Entries in category: B&W

Exhibition: South Africa in Apartheid and After

 

 

 

South Africa in Apartheid and After
David Goldblatt, Ernest Cole, Billy Monk

01 December 2012 – 05 March 2013

 

 

 
This exhibition illuminates a vital, difficult, and contested period in the recent history of South Africa from the perspectives of three photographers: David Goldblatt, Ernest Cole, and Billy Monk. The son of Eastern European immigrants, documentary photographer Goldblatt came of age under apartheid and observed the increasing entrenchment of racial inequality in his country. His early project In Boksburg (1982) portrays a typical suburban white community shaped by what the artist calls „white dreams and white proprieties.” Included at Goldblatt’s request, photographs by Cole and Monk expand the exhibition’s field of view. Cole, a self-taught black South African documentary photographer, observed the other side of the racial divide in the 1960s, making photographs that are eloquently observant and deeply humane. Monk’s work offers a raw and witty record of The Catacombs, a rowdy Cape Town nightclub where he worked as a bouncer in the 1960s. These three groups of pictures are complemented by a selection of Goldblatt’s recent, post-apartheid photographs, sober yet hopeful records of an imperfect, still-evolving democracy.
(Source: SFMOMA)

SFMOMA
151 Third Street
San Francisco, CA 94103
USA

Henri Cartier-Bresson (1908-2004) – master of street photography

„To take a photograph is to align the head, the eye and the heart. It’s a way of life.”
Born in Chanteloup, Seine-et-Marne, Henri Cartier-Bresson developed a strong fascination with painting early on, and particularly with Surrealism. In 1932, after spending a year in the Ivory Coast, he discovered the Leica – his camera of choice thereafter – and began a life-long passion for photography. In 1933 he had his first exhibition at the Julien Levy Gallery in New York. He later made films with Jean Renoir.Taken prisoner of war in 1940, he escaped on his third attempt in 1943 and subsequently joined an underground organization to assist prisoners and escapees. In 1945 he photographed the liberation of Paris with a group of professional journalists and then filmed the documentary Le Retour (The Return).

In 1947, with Robert Capa, George Rodger, David ‚Chim’ Seymour and William Vandivert, he founded Magnum Photos. After three years spent travelling in the East, in 1952 he returned to Europe, where he published his first book, Images à la Sauvette (published in English as The Decisive Moment).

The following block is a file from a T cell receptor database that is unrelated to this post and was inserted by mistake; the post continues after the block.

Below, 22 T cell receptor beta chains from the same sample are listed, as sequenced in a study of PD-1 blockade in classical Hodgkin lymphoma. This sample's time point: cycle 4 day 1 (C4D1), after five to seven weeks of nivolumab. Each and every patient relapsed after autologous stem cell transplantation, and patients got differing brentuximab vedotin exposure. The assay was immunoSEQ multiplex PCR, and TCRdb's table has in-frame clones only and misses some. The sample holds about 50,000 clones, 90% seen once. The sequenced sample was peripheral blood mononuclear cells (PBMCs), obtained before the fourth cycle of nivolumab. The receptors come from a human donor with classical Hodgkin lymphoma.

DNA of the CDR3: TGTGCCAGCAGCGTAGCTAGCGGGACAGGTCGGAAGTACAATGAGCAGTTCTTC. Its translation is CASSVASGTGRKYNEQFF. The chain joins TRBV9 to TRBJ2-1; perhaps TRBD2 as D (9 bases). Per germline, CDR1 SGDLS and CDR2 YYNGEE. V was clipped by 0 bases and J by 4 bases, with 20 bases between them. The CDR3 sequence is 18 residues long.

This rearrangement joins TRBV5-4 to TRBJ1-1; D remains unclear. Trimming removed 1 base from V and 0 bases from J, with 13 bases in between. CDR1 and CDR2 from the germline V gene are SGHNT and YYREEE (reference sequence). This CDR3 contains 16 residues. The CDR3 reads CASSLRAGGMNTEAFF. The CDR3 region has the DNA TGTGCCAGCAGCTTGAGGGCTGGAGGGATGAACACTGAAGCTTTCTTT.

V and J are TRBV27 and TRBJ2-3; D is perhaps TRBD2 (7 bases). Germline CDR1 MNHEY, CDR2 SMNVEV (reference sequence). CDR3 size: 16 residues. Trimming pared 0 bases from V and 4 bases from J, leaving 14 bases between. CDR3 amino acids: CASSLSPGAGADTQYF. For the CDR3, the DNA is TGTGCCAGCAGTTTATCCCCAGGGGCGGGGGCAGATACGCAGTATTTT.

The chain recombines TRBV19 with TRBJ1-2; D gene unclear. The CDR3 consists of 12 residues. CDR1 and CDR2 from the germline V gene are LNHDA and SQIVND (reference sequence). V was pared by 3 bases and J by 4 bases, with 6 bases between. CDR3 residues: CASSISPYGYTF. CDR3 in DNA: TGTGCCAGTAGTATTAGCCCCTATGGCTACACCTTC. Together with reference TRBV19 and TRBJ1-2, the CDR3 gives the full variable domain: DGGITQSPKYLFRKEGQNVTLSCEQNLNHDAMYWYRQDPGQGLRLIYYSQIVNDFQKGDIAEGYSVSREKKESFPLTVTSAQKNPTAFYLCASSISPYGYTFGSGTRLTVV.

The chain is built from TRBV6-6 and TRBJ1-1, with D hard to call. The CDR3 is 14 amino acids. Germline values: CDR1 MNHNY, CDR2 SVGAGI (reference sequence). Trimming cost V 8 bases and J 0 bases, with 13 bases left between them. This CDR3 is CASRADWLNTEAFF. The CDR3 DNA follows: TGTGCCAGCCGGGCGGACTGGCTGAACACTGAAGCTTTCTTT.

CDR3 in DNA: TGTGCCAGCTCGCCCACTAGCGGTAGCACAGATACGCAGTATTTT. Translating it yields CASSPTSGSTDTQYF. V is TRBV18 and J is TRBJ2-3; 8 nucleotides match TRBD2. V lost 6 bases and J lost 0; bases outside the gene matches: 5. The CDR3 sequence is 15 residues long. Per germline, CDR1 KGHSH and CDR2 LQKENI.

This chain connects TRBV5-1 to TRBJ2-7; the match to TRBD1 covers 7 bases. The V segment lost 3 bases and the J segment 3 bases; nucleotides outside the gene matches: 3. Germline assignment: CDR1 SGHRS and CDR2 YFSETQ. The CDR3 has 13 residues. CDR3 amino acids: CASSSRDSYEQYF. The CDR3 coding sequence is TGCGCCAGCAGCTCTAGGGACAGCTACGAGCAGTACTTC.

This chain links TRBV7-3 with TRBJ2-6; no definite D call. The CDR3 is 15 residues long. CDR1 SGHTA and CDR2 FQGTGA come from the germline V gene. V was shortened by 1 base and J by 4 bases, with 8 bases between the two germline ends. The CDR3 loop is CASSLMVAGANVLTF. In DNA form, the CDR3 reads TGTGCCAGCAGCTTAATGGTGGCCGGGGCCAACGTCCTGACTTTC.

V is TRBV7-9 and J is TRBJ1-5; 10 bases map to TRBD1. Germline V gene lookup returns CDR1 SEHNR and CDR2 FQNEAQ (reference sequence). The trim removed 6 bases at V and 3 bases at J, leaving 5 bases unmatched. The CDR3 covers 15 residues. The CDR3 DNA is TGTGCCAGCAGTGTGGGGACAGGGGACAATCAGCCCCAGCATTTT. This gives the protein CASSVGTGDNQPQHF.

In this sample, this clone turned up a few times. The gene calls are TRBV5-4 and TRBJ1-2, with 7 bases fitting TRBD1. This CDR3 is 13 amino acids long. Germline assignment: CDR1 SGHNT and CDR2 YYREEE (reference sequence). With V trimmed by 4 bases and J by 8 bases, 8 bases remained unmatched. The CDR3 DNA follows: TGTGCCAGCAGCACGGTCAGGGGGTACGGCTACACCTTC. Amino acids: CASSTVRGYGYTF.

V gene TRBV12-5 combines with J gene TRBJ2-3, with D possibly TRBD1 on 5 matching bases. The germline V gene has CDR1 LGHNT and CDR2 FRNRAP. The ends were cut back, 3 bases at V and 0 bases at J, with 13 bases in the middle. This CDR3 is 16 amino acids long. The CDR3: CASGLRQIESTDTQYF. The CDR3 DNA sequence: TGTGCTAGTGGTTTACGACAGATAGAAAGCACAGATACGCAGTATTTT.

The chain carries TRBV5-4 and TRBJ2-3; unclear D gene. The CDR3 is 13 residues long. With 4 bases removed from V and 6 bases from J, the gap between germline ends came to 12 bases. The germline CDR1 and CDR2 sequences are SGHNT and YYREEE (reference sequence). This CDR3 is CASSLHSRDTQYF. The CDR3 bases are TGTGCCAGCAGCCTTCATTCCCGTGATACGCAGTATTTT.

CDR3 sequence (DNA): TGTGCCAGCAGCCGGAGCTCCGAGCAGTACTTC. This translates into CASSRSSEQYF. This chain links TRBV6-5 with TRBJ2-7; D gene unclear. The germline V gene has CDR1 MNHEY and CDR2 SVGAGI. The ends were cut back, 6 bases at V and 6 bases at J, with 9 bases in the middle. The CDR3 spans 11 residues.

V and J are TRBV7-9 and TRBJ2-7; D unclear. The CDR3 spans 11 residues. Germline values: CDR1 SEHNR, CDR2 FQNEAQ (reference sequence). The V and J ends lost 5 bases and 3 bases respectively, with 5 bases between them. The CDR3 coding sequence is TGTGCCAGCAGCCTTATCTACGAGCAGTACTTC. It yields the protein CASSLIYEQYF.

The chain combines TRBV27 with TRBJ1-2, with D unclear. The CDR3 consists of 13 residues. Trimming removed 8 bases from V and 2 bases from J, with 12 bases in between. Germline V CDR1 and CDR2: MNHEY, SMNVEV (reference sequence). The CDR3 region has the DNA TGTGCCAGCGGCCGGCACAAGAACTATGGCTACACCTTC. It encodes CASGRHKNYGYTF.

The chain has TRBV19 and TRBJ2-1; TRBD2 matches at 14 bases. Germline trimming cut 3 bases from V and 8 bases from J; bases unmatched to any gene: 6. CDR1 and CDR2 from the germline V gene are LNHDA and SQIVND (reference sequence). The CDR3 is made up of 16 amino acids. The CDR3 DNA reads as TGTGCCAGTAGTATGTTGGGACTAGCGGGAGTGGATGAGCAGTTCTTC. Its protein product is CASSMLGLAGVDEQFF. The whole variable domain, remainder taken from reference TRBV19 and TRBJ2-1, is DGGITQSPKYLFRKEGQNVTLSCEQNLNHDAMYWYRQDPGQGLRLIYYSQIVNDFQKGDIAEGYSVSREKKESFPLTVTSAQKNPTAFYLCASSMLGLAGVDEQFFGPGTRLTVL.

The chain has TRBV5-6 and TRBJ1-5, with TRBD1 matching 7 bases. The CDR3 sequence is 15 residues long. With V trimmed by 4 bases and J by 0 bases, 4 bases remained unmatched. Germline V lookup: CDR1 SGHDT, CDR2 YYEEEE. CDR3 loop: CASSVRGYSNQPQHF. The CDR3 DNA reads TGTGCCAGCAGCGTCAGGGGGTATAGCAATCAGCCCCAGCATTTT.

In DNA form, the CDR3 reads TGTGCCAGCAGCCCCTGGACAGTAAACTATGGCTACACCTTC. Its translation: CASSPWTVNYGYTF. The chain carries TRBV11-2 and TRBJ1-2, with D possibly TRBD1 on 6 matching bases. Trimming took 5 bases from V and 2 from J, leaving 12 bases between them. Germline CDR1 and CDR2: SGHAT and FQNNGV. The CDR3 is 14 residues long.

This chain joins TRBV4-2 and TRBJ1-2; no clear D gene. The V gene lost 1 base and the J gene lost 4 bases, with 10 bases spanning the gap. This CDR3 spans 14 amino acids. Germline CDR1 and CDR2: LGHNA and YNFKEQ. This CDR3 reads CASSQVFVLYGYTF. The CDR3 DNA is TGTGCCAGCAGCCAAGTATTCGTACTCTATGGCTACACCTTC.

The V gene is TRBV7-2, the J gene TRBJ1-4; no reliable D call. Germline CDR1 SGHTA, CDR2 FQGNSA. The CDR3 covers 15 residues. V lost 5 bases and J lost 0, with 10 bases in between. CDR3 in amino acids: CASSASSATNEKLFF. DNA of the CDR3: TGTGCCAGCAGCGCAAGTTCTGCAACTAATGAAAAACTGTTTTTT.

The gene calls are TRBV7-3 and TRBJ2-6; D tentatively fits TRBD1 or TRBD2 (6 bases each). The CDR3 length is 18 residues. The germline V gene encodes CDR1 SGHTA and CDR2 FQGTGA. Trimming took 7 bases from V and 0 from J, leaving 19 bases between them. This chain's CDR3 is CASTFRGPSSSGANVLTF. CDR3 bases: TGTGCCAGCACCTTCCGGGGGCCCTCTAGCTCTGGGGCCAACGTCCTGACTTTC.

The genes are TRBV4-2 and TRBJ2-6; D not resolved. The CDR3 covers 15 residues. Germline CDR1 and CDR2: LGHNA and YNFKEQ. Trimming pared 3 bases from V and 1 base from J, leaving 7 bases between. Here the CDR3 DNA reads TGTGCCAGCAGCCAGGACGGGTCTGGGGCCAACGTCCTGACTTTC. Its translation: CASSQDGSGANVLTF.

Henri Cartier-Bresson

 

 

FRANCE. Paris. Place de l’Europe. Gare Saint Lazare. 1932.

 
Behind Saint Lazare Train Station is one of the most famous street photos of all time. It exemplifies Henri Cartier Bresson’s approach to chasing the decisive moment. The urban myth is that he took the photo through a hole in the fence without sighting it. It’s also one of the only shots that he ever cropped.

Mario Testino: British Royal Portraits

 

 

 

 

Exhibition: 3 October 2012 – 3 February 2013

 

On photo: Prince Harry; Prince Charles; Prince William, Duke of Cambridge by Mario Testino, 2004

 

 

 

 
Photographs of the Royal Family taken between 2003 and 2010, including the engagement photographs of the Duke and Duchess of Cambridge.

The eight portraits on display include the official engagement portraits of the Duke and Duchess of Cambridge taken in London in 2010. The earliest image on display is of HRH The Prince of Wales from 2003 which was commissioned as an official portrait and another of HRH Prince William, taken in the same year to mark his 21st birthday. The official commission to mark HRH Prince Henry’s 21st birthday will also be on display as well as a portraits of HRH The Prince of Wales and The Duchess of Cornwall, commissioned by British Vogue in 2006, and another photograph of this royal couple in their car, taken in 2010, from Testino’s personal work.

 

National Portrait Gallery
2 St.Martin’s Place
London WC2H 0HE
UK

Winter Beauty – Photography by Jetty Kolobaric

“I walk with seasons, that’s basically what I do and I document it, once it went through the layers of my mind, once, twice, forever… I use it all, digital, analogue, paint on negatives, layers of colors, through the viewfinder, whatever, whenever…I enjoy the road to the final image, if there is ever a final image, rather than the endresult itself. And I ramble…a lot…silently behind my desk.”

Jetty Kolobaric

Photographer Jetty Kolobaric lives in The Netherlands, where winters are cold, gray and wet, but not without beauty. By photographing Dutch scenery in black & white, or with sparse color, Jetty captures the wintery bleakness and beauty at once. She uses a variety of techniques to make each picture interesting, presenting the same scene in several lights.  “I use it all,” she says. “Digital, analogue, paint on negatives, layers of colors, through the viewfinder, whatever, whenever…”

To see more of Jetty’s photography, visit her website, blog, or Etsy shop.

 

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1,001 Artists Project in Miami, USA – a collective exhibition of Wojtek Lukowski

Big surprise! Today I recived great message. My portfolio with 40 photos will be presented on Sunday at the Art Takes Miami: 1,001 Artists Project in Miami, USA! The 1,001 artists presented in interactive gallery are from over 86 different countries around the world. They are a small part of the 500,000 members!!!! Works of 1,001 artists will be included in a digital presentation displayed in the Art Takes Miami exhibition booth at SCOPE Art Show. You can see my works on streets of Miami! I’m so happy! And surprised 😉

Scope Art Miami, 1001 Artists Project
Miami, USA
4-9 December 2012


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